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“What Cecilia could do—what she was doing—was holding tight.”

Kathleen Ford provides readers with insight into her story about a young wife waiting for her husband to return from war, “Quickening: Canada, 1915,” from the Spring, 2013 issue of The Antioch Review.

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                 I have been writing stories about World War I soldiers for twenty years. I’m particularly interested in the Irishmen who “took the King’s shilling,” and enlisted in the British Army before the Irish uprising (Easter Rising) in 1916.  The Irishmen who were in the military when the war began in 1914, or who joined in the first two years of hostilities, found themselves in an army that was fighting their own countrymen at home.

                My interest in Irish soldiers was inspired by my story-telling father who was born in Brooklyn, in 1906. His family was filled with Irish nationalists who’d taken secret oaths to do everything in their power to win Irish freedom. Family lore includes stories about sheltering Eamon deValera in the Brooklyn house when he was a “Man on the Run,” and other stories about traffic lights being hung so the green light was above the orange. (I know this sounds impossible, but I saw such a traffic light in an area of Syracuse, New York called “Dublin Hill.”)

                Anyway, how do these interests in World War I and the Irish lead to the short story “Quickening: Canada, 1915,” which is about the pregnant wife of a Canadian soldier? Here’s how I remember it. I was attempting to write a novel, set on a dairy farm in New York and in the trenches of Flanders. The novel’s two main characters would be an Irish-American farmer (Jimmy) and an Irish maid (Cecilia) who had met and fallen in love through a correspondence arranged by a priest. The problem was, I couldn’t get Jimmy to leave a happy marriage to fight in a war alongside the British. And dear Cecilia refused to be unhappy about anything.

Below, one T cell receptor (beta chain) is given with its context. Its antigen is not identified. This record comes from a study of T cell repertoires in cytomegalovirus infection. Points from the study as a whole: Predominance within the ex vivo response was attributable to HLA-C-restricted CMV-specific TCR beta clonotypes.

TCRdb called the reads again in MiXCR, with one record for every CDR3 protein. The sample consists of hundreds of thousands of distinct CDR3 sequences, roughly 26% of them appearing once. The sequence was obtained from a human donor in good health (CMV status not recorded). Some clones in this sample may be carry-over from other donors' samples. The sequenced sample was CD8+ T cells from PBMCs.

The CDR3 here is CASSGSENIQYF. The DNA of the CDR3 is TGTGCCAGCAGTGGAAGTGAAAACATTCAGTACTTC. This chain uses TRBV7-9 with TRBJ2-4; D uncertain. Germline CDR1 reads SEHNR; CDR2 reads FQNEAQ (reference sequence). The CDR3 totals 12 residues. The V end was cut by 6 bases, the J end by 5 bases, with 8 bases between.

My solution was to scrap the heavily Irish part, and move the story to Canada. The Canadians fought under British command in the Great War, and after all, the British army and its soldiers was what I knew best. Secondly, I gave Cecilia the problem of infertility. Now I had an absent husband fighting in the trenches, and an anxious wife who desperately wants to understand what her husband is experiencing.  But how can she do that?  The answer came in a flash – she would sleep in a trench in order to share, if only in a small way, her husband’s experience. Of course, I needed to add some struggles – the difficult in-laws, the baffled priest, and the bear that inhabits Cecilia’s trash pit.

                I had my own struggles writing this story, but I’ll admit, it was also a lot of fun. I was very happy to have it published in The Antioch Review (Spring 2013).

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 Kathleen Ford’s stories have been published in Redbook, Yankee, Ladies Home Journal, The Virginia Quarterly, The Southern Review, The North American Review, The Sewanee Review and elsewhere.  “Man on the Run, first published in The New England Review, was selected for inclusion in Best American Mystery Stories 2012 ( Houghton Mifflin Harcourt).Kathleen Ford

Kathleen’s first novel, Jeffrey County, was published by St. Martin’s Press. Two of her stories won PEN awards for syndicated fiction and another story was anthologized in Cabbage and Bones (Henry Holt). She was awarded a Christopher Isherwood Fellowship for 2011. She lives in Charlottesville, Virginia, where she teaches Adult ESL and writes stories about the soldiers of World War I. She is completing a novel about the Great War. http://www.kathleenford.net

© 2013 The Antioch Review

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